Bong makes the social inequality especially delicious, though, by restricting humanity solely to the back end of the train. Love between parents and children is nary to be seen in the front, especially since children are taken from their parents in the back end and ushered into unseen places, like when Tanya (Octavia Spencer) sees her son Timmy ripped from under her dress before the aforementioned shoe assault. Alternatively, the members of the first class are almost comically inhumane. These people deserve to die, and there is great pleasure in feeling the kills that advance the lower class to the front of the train. From the moment that Mason tells the riders to be a shoe, Snowpiercer leaves one salivating to see her and everyone like her to get their comeuppance.
Even the sorriest of the highfalutin first-classers/one-percenters, however, provides a pretty darn good show. Tilda Swinton easily steals the film as the snooty Mason. The Scottish chameleon is utterly unrecognizable as the frumpy minister. Swinton is hilarious, wicked, and a darn good conductor of the crazy train. Mason gets her jollies off leading the lower classes like one does lambs to the slaughter, but the desperation and the need for the folks at the head of the train to sell one another out is plainly evident in how easily Swinton lets Mason crumble pathetically, yet shrewdly, as she sees that her life is in danger. There might even be a shred of humanity to the woman as she sinks her false teeth into the unsightly protein bars that the backenders have been eating for eighteen years while she enjoys steak and sushi.
Snowpiercer packs a very strong ensemble, though, and provides worthy friends for Swinton’s foil. Evans gives one of his stronger performances as Curtis. Especially in a final act monologue does Evans unburden the weight of Curtis’s mission with surprising conviction. The film really packs a punch. Evans headlines a truly international ensemble that features top-notch work from South Korean actors Kang-ho Song and Ah-sung Ko, Brits John Hurt and Jamie Bell, and Americans Ed Harris and Octavia Spencer, the latter of whom gives a surprisingly determined performance that is far removed from the sassy spunk of Minny Jackson. The international range of the cast fills the train with added scope and resonance, for the story of the fighters extends to a global struggle for humanity’s last stand.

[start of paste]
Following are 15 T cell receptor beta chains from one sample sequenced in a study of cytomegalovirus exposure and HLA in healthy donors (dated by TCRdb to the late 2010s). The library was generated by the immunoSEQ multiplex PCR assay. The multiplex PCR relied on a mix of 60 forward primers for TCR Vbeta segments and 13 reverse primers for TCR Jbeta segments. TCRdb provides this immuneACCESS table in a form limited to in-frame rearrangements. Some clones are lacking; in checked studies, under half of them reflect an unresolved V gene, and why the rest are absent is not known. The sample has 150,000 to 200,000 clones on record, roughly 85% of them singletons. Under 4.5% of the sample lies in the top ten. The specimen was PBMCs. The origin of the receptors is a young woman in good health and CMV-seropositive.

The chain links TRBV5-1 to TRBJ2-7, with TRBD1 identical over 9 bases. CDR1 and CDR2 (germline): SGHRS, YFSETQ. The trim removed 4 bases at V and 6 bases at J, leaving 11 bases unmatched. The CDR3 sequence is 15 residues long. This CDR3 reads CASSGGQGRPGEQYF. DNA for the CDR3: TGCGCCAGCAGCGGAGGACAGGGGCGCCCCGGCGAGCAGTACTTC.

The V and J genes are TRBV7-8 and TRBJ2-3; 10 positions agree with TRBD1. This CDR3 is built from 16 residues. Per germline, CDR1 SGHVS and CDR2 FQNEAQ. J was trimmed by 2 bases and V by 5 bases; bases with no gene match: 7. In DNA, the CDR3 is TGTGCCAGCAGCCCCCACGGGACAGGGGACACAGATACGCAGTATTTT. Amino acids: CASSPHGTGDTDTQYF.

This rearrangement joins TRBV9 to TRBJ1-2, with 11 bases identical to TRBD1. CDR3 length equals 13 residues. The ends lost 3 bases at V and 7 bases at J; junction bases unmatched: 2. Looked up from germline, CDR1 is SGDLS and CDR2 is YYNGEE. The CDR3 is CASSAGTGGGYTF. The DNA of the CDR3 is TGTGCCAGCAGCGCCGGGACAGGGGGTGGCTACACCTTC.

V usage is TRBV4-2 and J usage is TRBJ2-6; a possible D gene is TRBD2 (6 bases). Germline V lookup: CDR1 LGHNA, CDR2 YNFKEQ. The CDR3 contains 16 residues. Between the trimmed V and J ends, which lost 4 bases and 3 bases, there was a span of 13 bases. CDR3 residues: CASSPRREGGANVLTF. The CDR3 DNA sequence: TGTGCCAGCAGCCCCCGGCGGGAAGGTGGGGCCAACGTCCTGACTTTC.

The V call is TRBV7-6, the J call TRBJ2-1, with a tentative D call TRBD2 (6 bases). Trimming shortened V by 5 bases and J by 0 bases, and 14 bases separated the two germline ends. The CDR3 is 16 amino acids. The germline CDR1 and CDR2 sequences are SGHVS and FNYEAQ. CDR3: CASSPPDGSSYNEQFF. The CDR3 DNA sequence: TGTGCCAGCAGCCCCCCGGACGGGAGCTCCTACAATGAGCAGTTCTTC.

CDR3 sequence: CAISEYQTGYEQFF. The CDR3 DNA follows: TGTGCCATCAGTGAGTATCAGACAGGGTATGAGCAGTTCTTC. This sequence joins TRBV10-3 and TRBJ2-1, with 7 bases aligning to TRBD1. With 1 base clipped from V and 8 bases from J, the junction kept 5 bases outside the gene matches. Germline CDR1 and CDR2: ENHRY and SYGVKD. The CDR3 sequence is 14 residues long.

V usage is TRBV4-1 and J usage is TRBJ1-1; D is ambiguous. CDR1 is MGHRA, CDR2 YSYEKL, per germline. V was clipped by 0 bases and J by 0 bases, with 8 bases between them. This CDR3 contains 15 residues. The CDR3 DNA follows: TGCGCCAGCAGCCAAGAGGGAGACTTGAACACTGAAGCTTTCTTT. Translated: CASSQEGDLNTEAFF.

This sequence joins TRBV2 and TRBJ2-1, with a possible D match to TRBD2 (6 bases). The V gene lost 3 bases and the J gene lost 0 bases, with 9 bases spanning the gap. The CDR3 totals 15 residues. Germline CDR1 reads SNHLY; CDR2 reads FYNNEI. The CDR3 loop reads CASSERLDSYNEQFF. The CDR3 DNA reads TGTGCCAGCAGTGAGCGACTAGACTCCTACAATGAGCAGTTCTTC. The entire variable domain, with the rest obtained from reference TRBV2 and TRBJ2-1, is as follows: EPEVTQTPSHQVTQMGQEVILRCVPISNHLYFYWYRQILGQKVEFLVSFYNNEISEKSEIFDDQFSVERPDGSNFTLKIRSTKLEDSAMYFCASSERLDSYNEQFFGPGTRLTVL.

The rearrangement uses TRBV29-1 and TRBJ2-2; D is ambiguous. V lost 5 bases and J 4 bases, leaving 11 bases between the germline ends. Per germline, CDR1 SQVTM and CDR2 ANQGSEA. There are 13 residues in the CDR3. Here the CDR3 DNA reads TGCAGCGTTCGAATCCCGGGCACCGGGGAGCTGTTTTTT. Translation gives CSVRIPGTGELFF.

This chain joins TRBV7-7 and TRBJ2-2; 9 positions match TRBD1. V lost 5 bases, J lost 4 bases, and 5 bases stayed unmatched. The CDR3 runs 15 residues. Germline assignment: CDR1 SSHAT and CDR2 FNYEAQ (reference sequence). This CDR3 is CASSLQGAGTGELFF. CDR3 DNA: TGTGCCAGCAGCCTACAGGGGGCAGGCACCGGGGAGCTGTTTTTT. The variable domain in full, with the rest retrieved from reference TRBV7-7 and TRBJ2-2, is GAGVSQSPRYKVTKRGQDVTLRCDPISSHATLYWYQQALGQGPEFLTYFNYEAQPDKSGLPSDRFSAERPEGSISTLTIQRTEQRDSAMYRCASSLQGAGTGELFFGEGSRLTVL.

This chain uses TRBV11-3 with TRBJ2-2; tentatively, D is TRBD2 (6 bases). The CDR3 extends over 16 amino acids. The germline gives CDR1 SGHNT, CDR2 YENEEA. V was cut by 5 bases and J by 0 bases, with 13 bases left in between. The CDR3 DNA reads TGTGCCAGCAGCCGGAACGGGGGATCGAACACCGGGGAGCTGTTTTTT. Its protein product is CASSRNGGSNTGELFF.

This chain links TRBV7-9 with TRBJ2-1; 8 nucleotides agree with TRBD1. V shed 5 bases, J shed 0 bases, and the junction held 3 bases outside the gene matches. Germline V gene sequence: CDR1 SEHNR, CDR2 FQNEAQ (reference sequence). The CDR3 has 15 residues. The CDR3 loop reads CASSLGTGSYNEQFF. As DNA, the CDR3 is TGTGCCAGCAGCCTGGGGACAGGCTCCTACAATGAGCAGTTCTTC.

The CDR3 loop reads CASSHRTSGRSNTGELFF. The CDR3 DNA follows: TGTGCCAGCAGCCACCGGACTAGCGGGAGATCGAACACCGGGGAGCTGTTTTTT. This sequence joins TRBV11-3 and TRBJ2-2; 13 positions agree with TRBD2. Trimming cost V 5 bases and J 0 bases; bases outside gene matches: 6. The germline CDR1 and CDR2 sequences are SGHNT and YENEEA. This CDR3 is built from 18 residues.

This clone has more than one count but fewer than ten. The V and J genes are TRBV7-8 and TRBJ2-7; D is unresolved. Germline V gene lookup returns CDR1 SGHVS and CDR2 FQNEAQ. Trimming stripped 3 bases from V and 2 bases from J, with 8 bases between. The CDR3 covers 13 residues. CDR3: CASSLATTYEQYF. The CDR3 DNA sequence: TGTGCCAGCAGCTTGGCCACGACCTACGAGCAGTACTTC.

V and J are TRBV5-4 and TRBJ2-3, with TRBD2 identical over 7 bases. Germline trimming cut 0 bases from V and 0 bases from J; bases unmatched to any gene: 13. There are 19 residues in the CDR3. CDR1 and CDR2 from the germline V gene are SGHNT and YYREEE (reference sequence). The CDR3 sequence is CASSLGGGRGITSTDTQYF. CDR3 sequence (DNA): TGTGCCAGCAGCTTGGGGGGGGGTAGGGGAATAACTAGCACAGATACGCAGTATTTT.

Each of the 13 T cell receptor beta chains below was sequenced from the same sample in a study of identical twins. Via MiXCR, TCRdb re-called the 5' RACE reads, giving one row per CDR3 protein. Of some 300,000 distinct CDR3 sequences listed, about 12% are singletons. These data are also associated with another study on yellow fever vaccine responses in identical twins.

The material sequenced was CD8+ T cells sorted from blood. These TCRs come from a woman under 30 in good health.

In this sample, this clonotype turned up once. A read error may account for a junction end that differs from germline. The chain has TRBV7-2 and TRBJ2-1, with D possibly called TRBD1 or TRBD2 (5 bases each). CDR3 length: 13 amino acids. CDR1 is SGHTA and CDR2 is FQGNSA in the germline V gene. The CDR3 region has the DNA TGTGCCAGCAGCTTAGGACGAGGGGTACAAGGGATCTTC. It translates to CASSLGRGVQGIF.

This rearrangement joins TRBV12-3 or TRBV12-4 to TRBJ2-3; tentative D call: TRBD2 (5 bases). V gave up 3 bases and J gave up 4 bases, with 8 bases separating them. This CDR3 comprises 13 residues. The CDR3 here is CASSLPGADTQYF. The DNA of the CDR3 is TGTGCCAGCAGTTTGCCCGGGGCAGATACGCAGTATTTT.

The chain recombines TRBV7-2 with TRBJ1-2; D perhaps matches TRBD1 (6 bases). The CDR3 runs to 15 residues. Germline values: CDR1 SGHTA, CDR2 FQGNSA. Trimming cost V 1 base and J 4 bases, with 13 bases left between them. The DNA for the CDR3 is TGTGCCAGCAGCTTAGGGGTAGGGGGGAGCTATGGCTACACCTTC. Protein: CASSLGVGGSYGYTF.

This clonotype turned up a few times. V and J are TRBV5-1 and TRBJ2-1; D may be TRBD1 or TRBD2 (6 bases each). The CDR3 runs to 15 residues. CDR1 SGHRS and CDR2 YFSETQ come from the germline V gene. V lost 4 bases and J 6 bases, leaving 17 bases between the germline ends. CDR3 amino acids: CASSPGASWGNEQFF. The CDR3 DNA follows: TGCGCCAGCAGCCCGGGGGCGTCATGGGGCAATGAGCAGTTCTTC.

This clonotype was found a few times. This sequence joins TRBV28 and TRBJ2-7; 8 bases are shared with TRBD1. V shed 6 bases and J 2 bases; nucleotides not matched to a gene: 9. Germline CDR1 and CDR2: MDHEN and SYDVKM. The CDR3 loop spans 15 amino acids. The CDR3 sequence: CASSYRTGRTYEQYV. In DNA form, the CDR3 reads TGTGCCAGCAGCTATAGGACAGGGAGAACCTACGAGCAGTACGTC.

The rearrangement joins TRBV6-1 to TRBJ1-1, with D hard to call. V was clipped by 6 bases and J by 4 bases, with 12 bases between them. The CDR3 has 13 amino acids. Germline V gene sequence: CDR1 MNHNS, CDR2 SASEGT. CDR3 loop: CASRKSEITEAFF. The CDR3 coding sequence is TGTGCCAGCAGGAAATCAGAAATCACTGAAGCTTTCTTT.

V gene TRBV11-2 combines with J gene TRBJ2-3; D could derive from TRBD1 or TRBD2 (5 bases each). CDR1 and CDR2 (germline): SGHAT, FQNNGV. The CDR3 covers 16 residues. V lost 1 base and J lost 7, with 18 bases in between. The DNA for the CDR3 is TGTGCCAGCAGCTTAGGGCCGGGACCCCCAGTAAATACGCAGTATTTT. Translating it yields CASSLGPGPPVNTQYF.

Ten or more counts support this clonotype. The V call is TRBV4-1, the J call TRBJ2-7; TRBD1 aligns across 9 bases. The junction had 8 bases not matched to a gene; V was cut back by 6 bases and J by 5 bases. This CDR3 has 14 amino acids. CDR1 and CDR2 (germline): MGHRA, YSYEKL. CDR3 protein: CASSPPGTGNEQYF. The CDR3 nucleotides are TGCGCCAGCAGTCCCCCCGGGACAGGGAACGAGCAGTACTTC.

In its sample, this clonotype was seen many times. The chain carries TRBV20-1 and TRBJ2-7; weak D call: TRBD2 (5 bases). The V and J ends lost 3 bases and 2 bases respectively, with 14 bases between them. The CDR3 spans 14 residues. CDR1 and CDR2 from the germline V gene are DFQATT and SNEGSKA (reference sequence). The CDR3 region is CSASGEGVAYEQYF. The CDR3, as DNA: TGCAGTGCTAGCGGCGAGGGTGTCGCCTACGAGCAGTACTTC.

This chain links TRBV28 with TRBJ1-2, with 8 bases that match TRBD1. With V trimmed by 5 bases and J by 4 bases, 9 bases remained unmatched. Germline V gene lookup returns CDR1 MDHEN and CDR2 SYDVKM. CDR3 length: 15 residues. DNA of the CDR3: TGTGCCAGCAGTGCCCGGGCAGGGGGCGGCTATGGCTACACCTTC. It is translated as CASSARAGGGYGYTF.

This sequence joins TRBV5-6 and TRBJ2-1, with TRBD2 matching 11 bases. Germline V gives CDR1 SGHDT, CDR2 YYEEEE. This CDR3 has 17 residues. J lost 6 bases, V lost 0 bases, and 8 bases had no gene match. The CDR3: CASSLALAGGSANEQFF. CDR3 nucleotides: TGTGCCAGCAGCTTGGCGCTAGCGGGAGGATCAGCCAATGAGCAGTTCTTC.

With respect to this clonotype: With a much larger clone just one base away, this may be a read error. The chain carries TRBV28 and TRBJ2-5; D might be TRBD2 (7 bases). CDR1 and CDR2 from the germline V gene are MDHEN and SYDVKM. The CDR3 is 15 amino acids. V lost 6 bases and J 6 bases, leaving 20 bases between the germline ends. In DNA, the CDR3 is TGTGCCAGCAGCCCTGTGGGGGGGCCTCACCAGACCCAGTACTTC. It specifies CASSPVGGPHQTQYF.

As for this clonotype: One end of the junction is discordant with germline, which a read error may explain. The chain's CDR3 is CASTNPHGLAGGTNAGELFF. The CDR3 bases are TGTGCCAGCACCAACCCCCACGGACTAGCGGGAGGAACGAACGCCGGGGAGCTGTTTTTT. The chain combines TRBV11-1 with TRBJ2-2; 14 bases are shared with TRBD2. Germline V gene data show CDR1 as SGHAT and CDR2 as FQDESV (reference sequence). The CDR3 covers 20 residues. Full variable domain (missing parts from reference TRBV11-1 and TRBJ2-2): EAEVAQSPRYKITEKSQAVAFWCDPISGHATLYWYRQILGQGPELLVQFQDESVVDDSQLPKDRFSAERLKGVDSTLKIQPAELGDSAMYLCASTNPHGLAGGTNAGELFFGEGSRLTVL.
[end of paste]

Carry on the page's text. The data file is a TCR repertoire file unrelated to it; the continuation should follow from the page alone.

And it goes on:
It’s hard to get ahead, too, when each stage between classes is divided by locked doors with armed goons waiting on the other side. The impressive production design by Ondrej Nekvasil makes the train one of the most effective settings amidst the roster of sci-fi/dystopian films of late. The collaboration between Bong and DP Kyung-Pyo Hong gives Snowpiercer a threatening visual design, as the layers of class reveal themselves further in the wafts of light that gradually enter the film the further Curtis and his team move forward in the train. (The tight confines of the train ensure that Snowpiercer translates relatively well for home viewing, but the impressive originality of vision demands the film be seen on the big screen.) The train itself provides the perfect metaphor in which to stage such a story, for the tight confines of the production design limit lateral movement both literally and figuratively: the people may only move forwards or backwards. This dark, cold, steely place is hell on wheels. Snowpiercer plays out on a horizontal plane thanks to the ever-rolling train, but it feels as if one crawls out from under the earth and escapes the darkness the more the action advances towards the engine.
Rating: ★★★★ (out of ★★★★★)
Snowpiercer is currently playing in limited release and is available to rent on iTunes.
It opens in Ottawa at The Mayfair on August 1.